The History Faculty moved into the Stirling building in 1968. It’s the only home the Faculty has ever had. Before then, the Seeley Library was housed in the building on the Old Schools site which now holds the Library of Caius College. There was an administrative office nearby, but no special lecture rooms. The lecturing staff already had studies in their Colleges. So the identity of the Faculty is inseparable from the building. That was why its creation was so important to the people who pushed for it – above all, Geoffrey Elton and Moses Finley, the representatives on the committee that chose James Frazer Stirling’s design in 1963. Elton himself helped to move the books into the new library in 1968, and it was his pipe that set off the smoke alarm during the first Faculty Board meeting to be held in it, summoning the fire brigade. He remained its most committed advocate, even when the cost of dealing with leaks and heating problems led others to propose demolishing it. Architectural historian John Summerson described the building as inspiring awe, 'a redoubtable, daunting monument; enigmatic; a crystal fort with a shiny brick rampart; something of a factory; something of a conservatory.'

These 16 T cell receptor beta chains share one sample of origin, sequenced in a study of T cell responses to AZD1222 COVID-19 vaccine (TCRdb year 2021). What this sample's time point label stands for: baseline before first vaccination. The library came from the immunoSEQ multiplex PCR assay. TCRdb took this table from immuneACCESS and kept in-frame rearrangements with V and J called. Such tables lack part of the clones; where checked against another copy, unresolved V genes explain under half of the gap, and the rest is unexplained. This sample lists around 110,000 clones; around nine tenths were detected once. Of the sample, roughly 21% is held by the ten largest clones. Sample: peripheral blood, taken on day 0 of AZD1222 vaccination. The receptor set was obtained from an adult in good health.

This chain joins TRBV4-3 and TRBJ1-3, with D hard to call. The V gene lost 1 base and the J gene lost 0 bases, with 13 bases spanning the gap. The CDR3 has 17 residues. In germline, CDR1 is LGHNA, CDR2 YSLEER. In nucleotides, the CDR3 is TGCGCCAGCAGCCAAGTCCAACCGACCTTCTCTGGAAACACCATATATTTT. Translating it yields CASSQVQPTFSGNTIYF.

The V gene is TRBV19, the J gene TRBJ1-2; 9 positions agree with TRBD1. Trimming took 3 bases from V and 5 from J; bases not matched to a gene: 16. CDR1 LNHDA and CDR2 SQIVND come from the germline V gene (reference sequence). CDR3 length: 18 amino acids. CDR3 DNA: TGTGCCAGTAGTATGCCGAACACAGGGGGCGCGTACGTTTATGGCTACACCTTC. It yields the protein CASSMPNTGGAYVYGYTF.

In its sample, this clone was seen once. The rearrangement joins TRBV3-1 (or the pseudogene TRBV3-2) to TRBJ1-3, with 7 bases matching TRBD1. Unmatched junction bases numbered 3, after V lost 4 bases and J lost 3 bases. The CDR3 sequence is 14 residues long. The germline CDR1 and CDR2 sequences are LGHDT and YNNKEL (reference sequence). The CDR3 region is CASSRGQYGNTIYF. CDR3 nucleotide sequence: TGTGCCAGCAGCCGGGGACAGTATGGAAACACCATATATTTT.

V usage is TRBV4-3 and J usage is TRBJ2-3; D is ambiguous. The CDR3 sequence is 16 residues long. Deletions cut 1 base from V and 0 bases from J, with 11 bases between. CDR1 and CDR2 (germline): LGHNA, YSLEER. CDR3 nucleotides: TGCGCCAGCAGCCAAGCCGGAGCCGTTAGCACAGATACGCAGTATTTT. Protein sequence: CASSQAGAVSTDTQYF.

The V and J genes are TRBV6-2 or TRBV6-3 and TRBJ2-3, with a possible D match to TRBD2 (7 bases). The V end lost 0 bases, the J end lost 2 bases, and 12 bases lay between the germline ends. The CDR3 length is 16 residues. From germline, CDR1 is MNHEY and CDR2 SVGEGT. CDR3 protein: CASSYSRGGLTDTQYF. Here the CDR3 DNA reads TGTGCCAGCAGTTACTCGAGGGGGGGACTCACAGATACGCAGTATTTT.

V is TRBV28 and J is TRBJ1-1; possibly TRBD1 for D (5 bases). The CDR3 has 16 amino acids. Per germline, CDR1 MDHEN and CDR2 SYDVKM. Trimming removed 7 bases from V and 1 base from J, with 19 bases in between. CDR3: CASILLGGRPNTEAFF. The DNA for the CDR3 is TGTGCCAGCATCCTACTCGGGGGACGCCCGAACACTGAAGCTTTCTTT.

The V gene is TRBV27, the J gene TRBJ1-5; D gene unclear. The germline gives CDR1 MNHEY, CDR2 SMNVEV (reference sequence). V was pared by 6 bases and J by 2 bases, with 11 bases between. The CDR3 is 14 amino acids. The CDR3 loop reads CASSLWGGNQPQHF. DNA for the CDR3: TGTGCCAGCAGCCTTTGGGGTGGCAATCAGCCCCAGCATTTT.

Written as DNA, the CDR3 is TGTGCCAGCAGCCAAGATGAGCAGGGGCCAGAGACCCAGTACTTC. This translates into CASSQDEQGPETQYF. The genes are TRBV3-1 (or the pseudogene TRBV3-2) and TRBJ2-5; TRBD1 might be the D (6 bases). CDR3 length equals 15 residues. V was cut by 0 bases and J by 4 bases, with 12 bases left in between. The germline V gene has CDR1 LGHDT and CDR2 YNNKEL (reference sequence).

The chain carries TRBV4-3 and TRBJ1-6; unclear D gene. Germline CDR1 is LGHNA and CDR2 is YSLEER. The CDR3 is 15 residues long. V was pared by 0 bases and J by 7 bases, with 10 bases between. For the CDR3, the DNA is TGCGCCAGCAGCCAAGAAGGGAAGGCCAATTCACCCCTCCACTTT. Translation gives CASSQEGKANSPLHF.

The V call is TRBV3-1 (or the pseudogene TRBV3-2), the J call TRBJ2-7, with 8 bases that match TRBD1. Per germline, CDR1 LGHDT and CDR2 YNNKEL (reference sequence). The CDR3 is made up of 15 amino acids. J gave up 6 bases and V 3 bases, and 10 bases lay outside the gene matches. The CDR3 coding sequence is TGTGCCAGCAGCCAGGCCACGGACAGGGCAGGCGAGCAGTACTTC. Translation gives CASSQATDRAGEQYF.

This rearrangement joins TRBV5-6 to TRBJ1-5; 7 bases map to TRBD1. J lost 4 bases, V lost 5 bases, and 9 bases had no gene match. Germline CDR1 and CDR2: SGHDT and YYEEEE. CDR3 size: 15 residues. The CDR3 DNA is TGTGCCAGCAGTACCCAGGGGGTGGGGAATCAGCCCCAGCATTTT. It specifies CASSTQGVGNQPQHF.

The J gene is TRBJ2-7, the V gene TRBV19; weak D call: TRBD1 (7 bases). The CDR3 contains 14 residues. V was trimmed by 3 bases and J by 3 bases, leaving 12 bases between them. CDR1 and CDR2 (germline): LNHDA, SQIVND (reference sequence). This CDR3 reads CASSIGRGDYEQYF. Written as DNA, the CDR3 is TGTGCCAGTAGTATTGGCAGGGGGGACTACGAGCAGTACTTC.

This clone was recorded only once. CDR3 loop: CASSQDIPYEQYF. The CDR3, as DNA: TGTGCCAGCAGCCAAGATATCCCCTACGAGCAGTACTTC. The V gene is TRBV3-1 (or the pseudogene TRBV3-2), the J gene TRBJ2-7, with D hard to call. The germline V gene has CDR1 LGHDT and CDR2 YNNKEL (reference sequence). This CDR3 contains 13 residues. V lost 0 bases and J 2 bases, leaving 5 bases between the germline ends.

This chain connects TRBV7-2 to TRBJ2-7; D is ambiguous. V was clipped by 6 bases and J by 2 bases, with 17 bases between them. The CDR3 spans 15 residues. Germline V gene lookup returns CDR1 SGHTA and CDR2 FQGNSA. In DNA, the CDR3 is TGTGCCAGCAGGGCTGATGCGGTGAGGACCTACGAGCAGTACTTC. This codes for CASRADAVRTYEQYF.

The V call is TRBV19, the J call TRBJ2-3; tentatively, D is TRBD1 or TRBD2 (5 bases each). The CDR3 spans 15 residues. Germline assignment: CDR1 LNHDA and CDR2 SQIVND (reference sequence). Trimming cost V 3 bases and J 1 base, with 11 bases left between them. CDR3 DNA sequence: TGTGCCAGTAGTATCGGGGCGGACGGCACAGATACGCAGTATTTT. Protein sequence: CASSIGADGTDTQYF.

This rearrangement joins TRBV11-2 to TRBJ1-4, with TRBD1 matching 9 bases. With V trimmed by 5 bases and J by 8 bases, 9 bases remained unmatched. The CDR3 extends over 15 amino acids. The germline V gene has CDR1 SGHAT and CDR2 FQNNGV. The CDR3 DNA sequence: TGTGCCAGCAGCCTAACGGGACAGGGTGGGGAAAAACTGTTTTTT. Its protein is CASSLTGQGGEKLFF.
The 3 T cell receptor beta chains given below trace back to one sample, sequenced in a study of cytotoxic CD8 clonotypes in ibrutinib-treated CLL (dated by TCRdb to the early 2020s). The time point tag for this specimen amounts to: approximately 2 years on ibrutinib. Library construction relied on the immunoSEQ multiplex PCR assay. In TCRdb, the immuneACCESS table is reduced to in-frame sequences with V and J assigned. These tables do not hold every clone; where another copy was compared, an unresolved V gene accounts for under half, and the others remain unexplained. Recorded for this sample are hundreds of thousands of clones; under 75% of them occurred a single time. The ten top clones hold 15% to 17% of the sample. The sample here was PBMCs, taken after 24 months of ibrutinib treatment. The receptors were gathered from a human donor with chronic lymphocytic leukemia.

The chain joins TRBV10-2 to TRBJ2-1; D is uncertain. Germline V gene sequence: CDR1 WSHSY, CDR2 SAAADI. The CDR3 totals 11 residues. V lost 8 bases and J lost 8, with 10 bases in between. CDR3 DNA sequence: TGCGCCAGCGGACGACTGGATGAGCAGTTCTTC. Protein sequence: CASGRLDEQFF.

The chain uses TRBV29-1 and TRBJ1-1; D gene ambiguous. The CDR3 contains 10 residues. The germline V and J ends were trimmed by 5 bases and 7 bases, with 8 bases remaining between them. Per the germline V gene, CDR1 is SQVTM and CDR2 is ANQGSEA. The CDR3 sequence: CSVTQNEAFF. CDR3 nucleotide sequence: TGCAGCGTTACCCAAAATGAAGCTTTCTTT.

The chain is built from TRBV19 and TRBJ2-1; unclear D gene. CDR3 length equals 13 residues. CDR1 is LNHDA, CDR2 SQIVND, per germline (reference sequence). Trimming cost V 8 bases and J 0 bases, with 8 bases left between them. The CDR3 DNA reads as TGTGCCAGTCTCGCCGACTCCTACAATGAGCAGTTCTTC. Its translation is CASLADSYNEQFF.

The building was intended to showcase the library and the act of reading: its contents are on permanent display through the glass between the building’s two main spines. For the first time, there was also to be a Graduate Research Room. The plan was for the building to be accompanied by a second block on the Sidgwick site, where the large undergraduate lectures would take place. This was never built. Now we have around 500 graduates as well as 600 undergraduates and 100 lecturing staff. The space is nowhere near big enough for any of us. We are working towards a much needed refurbishment plan.
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James Stirling and modernism in Cambridge
History is written in buildings
Doctoral student Georgia Oman describes her research into the spatial qualities of university buildings, and how they can provide a lens into the social and cultural attitudes of their day.